An engrossing, multigenerational, wickedly nostalgic yet utterly candid saga, bringing to life through a host of characters--historical and imagined-- over 40 years of the CIA--"the Company" to insiders.
With a sharp eye for the pathos and absurdity of the Cold War, Robert Littell crafted his first novel, the now legendary spy thriller The Defection of A.J. Lewinter. Christopher Lehmann-Haupt of The New York Times called it "a perfect little gem, the best Cold War thriller I've read in years," and the praise kept coming with critics hailing Littell as "the American Le Carré" (New York Times) and raving that his books were "as good as thriller writing gets" (The Washington Post).
For his fourteenth novel, Robert Littell creates a stunningly conceived mole hunt involving such rivals and allies as the MI6, KGB, and Mossad.
Racing across a canvas that spans the legendary Berlin Base in the 1950s--the front line of the simmering Cold War--to the Soviet invasion of Hungary, the Bay of Pigs, the Afghan war, the Gorbachev putsch, and other major theatres of operation for the CIA, The Company tells a thrilling story of agents imprisoned in an engrossing, multigenerational, wickedly nostalgic yet utterly candid saga, bringing to life through a host of characters--historical and imagined-- over 40 years of the CIA--"the Company" to insiders. double lives, fighting an enemy that was amoral, elusive, formidable.
Littell tells it like it was: CIA agents, fighting not only the good fight, but sometimes the bad one as well. Littell also brilliantly lays bare the warring within the Company to add another dimension to the spy vs. spy game: the battles between the counterintelligence agents in Washington, like the utterly obsessive real-life mole hunter James Angleton, and the covert action boys in the field, like The Company's Harvey Torriti--the Sorcerer--a brilliant and brash rule breaker and dirty tricks expert who fights fire with fire, and his Apprentice, Jack McAuliffe, recruited fresh out of Yale, who learns tradecraft and the hard truths of life in the field.
As this dazzling anatomy of the CIA unfolds, nothing less than the world's future in the second half of the twentieth century is at stake. At once a celebration of a long Cold War well fought, an elegy for the end of an era, and a reckoning for a profession in which moral ambiguity created a wilderness of mirrors, The Company is the Cold War's devastating truth, its entertaining tale, its last word.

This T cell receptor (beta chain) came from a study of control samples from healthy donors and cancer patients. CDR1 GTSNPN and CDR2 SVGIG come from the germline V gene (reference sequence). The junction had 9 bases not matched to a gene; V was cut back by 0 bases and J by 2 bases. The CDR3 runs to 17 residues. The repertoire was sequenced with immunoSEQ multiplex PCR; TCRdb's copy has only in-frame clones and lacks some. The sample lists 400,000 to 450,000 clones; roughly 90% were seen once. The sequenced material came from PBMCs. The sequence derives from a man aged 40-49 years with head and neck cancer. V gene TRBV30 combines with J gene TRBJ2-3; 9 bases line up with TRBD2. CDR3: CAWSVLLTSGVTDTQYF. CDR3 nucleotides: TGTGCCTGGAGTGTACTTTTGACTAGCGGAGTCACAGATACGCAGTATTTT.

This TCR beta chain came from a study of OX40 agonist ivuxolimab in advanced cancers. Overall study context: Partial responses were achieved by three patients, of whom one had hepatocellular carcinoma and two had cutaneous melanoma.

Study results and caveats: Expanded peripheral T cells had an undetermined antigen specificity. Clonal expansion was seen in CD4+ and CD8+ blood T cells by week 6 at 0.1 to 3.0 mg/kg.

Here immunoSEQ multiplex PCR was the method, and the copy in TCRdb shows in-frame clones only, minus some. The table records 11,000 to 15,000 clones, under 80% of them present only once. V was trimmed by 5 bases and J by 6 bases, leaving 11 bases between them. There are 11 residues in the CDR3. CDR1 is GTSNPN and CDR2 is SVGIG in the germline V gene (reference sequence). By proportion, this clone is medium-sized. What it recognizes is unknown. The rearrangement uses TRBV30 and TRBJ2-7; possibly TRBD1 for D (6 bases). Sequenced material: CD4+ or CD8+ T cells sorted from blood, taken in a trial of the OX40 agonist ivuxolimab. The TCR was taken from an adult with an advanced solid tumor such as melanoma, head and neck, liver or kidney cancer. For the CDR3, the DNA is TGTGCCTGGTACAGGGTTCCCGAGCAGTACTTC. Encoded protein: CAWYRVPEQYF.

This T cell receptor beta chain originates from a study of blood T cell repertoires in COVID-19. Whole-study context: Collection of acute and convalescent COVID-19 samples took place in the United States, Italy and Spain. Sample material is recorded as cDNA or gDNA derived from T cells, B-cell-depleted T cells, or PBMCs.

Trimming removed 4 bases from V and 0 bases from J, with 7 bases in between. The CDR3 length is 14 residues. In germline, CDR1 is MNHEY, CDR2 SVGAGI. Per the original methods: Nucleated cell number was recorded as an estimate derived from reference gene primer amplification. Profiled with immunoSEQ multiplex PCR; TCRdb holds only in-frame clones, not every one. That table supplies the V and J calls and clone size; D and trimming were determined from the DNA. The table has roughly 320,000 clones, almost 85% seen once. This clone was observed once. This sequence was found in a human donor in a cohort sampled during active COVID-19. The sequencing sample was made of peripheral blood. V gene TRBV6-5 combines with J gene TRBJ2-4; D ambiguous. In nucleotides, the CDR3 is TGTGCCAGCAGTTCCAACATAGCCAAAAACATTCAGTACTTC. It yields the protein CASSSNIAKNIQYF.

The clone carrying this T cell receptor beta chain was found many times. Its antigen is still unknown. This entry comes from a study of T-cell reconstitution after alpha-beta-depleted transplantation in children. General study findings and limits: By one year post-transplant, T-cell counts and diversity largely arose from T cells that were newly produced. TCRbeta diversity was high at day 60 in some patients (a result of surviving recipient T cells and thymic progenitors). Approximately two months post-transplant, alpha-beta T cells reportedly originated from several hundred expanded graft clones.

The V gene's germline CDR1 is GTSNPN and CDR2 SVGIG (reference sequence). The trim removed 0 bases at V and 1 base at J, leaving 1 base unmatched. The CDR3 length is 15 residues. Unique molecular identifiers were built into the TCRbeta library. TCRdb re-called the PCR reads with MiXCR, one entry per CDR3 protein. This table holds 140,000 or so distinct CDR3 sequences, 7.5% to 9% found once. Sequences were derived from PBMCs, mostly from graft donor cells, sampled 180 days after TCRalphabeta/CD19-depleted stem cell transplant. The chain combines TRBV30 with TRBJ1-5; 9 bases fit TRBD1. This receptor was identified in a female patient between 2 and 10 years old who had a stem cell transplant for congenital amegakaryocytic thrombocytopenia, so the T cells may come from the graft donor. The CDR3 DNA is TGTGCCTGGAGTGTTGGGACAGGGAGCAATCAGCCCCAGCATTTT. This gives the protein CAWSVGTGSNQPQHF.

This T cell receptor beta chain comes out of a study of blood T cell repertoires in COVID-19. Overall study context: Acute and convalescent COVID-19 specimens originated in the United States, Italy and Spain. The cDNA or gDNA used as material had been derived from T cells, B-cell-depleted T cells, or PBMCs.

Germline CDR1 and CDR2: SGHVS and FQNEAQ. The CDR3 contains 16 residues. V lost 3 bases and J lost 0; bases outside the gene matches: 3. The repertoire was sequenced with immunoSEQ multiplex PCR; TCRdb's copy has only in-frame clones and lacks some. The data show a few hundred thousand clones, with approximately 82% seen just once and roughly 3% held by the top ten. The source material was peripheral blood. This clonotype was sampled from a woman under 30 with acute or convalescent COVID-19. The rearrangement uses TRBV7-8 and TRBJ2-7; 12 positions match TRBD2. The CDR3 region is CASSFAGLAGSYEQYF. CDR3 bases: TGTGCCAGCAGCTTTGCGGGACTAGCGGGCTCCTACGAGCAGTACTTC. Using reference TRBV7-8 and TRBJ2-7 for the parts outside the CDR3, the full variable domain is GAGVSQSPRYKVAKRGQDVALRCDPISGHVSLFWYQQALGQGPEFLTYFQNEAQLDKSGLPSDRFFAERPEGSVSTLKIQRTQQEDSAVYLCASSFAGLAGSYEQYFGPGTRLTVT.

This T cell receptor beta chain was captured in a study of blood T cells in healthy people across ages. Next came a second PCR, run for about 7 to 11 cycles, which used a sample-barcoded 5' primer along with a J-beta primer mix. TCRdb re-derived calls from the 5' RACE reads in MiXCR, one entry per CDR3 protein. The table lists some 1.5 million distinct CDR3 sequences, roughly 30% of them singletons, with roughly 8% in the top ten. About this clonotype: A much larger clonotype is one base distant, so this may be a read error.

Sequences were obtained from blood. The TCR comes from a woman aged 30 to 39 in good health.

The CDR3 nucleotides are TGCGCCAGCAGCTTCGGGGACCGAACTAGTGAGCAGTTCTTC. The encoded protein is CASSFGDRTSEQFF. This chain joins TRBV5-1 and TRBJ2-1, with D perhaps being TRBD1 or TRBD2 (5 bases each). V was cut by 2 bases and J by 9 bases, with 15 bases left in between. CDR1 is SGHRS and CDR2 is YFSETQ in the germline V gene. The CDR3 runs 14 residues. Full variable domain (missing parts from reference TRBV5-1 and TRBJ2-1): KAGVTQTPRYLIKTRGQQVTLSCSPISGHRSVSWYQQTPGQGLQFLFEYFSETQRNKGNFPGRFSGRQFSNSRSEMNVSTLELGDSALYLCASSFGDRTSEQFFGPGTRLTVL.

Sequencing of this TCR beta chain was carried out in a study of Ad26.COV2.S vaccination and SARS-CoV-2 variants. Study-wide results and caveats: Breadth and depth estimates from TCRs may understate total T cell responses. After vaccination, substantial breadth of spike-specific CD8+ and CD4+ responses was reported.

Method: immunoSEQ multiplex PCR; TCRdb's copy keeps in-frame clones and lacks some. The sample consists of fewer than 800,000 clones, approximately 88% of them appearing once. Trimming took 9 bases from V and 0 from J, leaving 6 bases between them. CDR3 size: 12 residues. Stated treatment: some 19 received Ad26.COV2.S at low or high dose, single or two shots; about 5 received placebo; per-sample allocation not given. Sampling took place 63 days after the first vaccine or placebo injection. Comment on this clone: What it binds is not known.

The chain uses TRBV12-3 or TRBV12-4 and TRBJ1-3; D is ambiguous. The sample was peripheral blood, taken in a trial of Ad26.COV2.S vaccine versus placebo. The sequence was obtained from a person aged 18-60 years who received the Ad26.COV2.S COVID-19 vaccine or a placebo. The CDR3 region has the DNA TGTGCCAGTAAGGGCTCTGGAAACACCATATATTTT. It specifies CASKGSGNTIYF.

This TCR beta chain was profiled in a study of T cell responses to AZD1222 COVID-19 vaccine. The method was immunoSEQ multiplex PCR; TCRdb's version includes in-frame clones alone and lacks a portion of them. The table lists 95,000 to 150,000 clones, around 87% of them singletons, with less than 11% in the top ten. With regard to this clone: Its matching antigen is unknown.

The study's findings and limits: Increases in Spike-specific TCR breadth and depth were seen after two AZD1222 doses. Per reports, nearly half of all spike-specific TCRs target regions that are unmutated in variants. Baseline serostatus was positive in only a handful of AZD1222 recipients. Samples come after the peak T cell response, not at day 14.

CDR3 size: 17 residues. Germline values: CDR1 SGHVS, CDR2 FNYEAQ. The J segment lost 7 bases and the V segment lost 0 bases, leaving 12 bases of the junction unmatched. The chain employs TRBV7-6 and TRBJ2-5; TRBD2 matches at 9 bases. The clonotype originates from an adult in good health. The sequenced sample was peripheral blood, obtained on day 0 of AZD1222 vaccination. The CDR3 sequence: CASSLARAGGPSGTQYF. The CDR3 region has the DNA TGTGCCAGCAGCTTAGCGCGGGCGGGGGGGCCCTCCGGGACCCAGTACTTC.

Somewhere in Afghanistan,
Sunday, October 23, 1983
Ibrahim's band, some sixty in all, traveled by night, sometimes on foot, sometimes on donkeys, occasionally in canvas-covered trucks driving without headlights not only as a matter of security, but because Afghans believed vehicles used less gasoline when they ran without headlights. Everywhere they went, peasants offered them shelter and shared the meager rations of food left to them after the passage of Russian commando units. Everyone recognized Ibrahim and he seemed to know dozens by name. The group would turn off the trail as soon as the first silver-gray streaks of light transformed the tops of the mountains high above them into murky silhouettes. Closely guarded by the mujaheddin, Anthony and Maria were led along narrow tracks marked by whitewashed stones. Scrambling up footpaths, they would reach one of the half-deserted, half-destroyed hamlets clinging to the sides of steep hills. Each hamlet had its mosque, surrounded ...
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For the last sixty years, the CIA has managed to maintain a formidable reputation in spite of its terrible record, burying its blunders in top-secret archives. Its mission was to know the world. When it did not succeed, it set out to change the world.
Drawing from her experience as the first woman director general of MI5, Stella Rimington gives us a story that is smart, tautly drawn, and suspenseful from first to last.
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